[0078]
FIG. 12A shows a change in the air-fuel mixture distribution when the first fuel injection amount is increased. If the first fuel injection amount increases, the equivalence ratio of the lean mixture and the rich mixture becomes rich, and the first stage combustion timing and the second stage combustion timing advance. When the first fuel injection amount is controlled, the stratification degree of the air-fuel mixture does not change during the control, and the deterioration of the exhausted NOx can be minimized. However, since most of the supplied fuel is occupied by the first injection, it cannot be applied during transient operation where the load changes.
[0079]
FIG. 12B shows a change in the air-fuel mixture distribution when the first fuel injection timing is delayed. As the first fuel injection timing is delayed, the equivalence ratio between the lean air-fuel mixture and the rich air-fuel mixture becomes richer, and the first-stage combustion timing and the second-stage combustion timing advance. When controlling the first fuel injection timing, it is difficult to form a locally rich air-fuel mixture during the control, and the deterioration of exhaust NOx is small. However, the change range of the mixture ratio of the air-fuel mixture for the first stage combustion is small, and the combustion stabilization effect by feedback is small.
[0080]
Further, when the sum of the first fuel injection amount and the second fuel injection amount is made constant according to the engine load, fluctuations in shaft torque can be reduced during feedback control during steady operation.
[Brief description of the drawings]
FIG. 1 is a system configuration diagram showing a configuration of an embodiment.
FIG. 2 is a diagram showing a fuel injection timing and a fuel injection amount to be controlled in the embodiment by a fuel injection valve drive signal.
3A is a in-cylinder pressure graph showing characteristics of self-ignition combustion of a homogeneous mixture, and FIG. 3B is a heat generation rate dQ / dθ graph showing characteristics of self-ignition combustion of a homogeneous mixture.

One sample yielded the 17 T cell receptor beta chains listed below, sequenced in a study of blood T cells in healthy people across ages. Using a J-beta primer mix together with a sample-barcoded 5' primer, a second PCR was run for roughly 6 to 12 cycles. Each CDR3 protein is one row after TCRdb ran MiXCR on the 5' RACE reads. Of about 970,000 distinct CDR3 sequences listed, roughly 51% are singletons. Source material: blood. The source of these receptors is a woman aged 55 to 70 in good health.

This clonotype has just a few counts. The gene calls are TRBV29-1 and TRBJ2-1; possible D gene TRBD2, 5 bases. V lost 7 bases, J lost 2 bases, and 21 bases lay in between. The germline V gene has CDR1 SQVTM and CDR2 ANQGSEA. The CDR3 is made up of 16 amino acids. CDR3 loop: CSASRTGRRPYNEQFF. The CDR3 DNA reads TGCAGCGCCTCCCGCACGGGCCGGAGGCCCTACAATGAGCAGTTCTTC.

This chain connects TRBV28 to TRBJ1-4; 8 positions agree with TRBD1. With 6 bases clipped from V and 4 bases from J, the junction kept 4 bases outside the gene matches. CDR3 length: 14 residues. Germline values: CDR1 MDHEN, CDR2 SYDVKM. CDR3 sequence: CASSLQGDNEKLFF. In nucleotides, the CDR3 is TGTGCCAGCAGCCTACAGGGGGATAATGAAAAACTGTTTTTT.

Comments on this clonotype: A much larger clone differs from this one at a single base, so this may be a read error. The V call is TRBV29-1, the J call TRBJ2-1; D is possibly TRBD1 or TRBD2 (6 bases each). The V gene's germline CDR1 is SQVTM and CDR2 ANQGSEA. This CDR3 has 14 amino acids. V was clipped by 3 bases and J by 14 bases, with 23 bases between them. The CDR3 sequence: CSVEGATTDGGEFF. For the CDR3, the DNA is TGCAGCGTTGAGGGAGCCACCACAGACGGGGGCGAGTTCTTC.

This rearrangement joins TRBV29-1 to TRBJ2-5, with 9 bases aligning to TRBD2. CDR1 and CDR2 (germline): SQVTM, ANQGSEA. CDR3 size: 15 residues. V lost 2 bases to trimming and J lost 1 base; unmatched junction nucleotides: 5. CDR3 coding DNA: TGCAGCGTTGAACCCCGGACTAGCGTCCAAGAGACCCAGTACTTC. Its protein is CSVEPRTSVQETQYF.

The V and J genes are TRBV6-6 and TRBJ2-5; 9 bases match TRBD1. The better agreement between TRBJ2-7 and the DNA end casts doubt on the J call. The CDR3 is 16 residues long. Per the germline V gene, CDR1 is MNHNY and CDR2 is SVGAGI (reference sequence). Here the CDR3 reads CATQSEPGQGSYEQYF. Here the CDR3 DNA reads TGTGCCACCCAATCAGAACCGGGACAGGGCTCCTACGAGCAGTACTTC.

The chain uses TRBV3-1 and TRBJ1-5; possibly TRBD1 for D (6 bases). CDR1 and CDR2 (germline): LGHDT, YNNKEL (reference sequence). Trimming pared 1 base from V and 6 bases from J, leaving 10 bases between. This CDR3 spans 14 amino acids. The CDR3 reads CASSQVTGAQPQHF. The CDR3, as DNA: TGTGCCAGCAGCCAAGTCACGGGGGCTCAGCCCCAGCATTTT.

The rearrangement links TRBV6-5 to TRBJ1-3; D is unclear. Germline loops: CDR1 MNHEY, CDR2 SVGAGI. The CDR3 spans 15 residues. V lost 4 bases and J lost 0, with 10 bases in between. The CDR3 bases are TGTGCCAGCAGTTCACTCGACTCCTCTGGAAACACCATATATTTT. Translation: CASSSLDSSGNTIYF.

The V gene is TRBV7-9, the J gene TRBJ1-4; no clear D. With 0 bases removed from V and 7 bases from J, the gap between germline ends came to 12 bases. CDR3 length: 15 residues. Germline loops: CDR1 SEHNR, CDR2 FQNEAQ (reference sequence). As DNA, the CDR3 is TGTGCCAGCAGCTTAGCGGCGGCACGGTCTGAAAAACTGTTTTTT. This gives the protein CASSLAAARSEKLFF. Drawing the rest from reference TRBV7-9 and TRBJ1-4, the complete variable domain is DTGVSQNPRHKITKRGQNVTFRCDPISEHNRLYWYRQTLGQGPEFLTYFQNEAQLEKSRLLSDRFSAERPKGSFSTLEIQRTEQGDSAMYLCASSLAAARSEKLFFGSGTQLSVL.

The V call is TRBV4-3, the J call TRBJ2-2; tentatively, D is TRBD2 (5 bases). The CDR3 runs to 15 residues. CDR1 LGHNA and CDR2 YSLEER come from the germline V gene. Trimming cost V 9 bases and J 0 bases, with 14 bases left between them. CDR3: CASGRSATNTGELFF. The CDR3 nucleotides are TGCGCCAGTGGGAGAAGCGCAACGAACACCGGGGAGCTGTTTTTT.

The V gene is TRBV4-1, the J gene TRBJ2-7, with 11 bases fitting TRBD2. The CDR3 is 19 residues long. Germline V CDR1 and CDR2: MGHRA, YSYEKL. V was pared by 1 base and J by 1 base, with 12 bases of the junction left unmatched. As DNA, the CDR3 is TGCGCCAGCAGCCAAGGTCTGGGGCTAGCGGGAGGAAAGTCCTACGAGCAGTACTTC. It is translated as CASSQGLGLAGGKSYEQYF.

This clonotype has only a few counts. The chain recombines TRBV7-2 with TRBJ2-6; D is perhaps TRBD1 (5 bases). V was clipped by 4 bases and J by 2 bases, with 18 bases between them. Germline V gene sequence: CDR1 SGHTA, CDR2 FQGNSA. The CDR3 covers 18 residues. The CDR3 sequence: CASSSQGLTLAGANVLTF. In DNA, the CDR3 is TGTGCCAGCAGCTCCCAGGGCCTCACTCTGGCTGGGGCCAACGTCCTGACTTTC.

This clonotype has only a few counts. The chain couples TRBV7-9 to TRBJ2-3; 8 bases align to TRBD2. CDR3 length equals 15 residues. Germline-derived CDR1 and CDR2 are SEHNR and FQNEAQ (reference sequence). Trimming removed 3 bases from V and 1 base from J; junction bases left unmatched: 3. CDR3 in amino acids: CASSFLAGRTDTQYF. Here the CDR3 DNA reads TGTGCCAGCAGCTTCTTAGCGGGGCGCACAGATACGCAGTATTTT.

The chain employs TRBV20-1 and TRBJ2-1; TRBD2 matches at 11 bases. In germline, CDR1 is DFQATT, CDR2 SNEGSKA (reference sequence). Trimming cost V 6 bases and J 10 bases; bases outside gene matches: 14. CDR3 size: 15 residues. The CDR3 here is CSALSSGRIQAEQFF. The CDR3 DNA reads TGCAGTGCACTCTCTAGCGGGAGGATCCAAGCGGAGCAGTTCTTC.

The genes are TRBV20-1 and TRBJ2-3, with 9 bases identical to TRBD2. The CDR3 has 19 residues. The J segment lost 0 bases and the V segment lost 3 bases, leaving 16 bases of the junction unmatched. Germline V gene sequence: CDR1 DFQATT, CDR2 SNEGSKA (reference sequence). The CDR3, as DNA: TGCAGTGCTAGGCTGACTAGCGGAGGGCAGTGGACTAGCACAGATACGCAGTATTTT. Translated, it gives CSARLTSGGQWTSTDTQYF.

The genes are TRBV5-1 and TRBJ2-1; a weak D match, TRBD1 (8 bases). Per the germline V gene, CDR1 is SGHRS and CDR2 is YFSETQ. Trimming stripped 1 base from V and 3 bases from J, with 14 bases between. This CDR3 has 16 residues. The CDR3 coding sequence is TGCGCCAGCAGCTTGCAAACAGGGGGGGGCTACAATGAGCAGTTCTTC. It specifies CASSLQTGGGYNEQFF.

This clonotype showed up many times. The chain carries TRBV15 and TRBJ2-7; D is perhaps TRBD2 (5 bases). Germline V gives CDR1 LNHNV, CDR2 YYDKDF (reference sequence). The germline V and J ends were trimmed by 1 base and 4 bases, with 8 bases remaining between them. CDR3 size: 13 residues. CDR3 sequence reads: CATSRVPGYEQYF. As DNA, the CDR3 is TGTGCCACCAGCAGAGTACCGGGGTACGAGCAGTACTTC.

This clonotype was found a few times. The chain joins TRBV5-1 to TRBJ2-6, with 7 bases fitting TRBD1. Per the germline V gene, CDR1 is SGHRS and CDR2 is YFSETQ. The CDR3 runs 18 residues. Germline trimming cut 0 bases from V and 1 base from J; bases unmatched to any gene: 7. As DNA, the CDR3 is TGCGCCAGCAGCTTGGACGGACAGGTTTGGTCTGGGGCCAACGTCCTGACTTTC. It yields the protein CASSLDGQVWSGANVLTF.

FIG. 4 is a conceptual diagram of two-stage combustion.
FIG. 5 is an explanatory diagram of an unstable phenomenon of compression self-ignition combustion in the case of open control.
FIG. 6 is a schematic diagram in a cylinder showing an outline of a 4-cycle process in the embodiment.
FIG. 7 is a view showing a form of an air-fuel mixture formed by two fuel injections.
FIG. 8 is a fuel injection control algorithm in the embodiment;
FIG. 9 is a control direction of a fuel injection signal based on various combustion indexes.
FIG. 10 is a diagram showing a combustion mode and a feedback control region in the embodiment.
FIG. 11 is a diagram showing the influence of the second fuel injection signal on the mixture distribution in the embodiment.
FIG. 12 is a diagram showing the influence of the first fuel injection signal on the mixture distribution in the embodiment.
[Explanation of symbols]
1 Combustion chamber
2 Cylinder head
3 Cylinder block
4 Piston
5 Intake port
6 Intake valve
7 Fuel injection valve
8 Exhaust valve
9 Exhaust port
10 Spark plug
11 Intake cam
12 Exhaust cam
13 In-cylinder pressure sensor or knock sensor
20 Engine control unit
21 Operation area determination unit
22 Spark ignition combustion control unit
23 Compression self-ignition combustion controller
24 Combustion index calculation unit
25 Fuel injection control unit

Claims (8)

  1. In a compression self-ignition gasoline engine that compresses and ignites gasoline at least in part load operation,
    A fuel injection valve installed facing the combustion chamber;
    A sensor for detecting an index indicating the speed or timing of combustion;